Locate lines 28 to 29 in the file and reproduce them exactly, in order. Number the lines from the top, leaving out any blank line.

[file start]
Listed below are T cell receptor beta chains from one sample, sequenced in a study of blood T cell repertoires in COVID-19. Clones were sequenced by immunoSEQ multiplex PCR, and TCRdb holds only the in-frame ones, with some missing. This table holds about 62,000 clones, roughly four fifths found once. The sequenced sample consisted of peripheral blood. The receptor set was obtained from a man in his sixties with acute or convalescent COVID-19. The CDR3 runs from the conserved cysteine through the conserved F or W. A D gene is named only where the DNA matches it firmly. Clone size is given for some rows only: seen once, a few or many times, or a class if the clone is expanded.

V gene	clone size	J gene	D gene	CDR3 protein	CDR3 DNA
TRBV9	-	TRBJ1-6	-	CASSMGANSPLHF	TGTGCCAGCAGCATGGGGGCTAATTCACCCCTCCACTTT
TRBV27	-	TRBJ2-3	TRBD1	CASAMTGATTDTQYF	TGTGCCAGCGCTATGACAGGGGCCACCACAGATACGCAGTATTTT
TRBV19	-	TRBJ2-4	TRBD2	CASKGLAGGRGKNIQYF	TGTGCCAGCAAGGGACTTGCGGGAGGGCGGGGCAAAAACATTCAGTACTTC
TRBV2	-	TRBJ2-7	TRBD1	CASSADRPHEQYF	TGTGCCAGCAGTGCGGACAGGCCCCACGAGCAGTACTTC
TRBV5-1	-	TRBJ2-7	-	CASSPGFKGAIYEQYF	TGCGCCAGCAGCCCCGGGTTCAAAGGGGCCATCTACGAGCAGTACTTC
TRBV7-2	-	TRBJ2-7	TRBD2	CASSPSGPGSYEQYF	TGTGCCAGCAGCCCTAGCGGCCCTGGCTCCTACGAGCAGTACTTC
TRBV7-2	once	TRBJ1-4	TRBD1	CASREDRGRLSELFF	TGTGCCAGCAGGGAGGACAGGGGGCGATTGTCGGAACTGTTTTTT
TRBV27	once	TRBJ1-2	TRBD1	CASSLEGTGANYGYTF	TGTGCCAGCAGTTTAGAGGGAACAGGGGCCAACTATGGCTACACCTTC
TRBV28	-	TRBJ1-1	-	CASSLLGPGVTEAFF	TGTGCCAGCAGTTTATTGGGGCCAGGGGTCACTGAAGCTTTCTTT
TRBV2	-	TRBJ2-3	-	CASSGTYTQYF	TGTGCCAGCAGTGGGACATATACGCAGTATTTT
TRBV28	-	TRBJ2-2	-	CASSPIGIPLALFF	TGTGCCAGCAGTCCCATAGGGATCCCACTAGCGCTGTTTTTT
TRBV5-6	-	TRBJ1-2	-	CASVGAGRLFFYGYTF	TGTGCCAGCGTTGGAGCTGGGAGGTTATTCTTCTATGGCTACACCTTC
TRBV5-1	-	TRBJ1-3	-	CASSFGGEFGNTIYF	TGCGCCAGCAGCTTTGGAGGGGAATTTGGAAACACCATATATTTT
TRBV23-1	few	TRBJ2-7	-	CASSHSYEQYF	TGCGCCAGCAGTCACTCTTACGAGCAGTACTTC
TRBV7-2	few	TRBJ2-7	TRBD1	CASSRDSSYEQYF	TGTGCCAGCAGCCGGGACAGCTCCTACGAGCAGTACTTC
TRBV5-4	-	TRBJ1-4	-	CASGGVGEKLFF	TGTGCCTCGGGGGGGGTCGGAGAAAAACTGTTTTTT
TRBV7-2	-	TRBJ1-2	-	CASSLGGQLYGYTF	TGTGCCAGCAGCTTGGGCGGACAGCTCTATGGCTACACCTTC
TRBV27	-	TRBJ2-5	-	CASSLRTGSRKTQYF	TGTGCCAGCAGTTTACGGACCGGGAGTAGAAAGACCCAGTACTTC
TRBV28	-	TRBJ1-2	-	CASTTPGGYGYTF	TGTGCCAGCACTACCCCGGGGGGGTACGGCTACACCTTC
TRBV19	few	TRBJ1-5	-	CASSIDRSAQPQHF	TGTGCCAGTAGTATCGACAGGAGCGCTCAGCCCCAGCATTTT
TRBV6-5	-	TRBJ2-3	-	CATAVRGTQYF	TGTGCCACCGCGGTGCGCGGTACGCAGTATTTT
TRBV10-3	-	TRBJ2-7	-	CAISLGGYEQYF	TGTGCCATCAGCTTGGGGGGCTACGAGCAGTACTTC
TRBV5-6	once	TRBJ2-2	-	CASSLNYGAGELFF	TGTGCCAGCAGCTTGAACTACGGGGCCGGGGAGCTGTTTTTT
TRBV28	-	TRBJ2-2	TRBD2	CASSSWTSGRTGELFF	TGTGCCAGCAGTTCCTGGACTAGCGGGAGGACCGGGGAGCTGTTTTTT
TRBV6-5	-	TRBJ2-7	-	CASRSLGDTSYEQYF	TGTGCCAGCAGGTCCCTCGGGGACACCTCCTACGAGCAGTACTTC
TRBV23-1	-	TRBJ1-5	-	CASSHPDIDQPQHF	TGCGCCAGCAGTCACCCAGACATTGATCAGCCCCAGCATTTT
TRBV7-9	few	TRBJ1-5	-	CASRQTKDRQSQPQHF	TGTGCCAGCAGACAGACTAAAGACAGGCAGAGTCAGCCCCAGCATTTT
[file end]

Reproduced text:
TRBV23-1	-	TRBJ1-5	-	CASSHPDIDQPQHF	TGCGCCAGCAGTCACCCAGACATTGATCAGCCCCAGCATTTT
TRBV7-9	few	TRBJ1-5	-	CASRQTKDRQSQPQHF	TGTGCCAGCAGACAGACTAAAGACAGGCAGAGTCAGCCCCAGCATTTT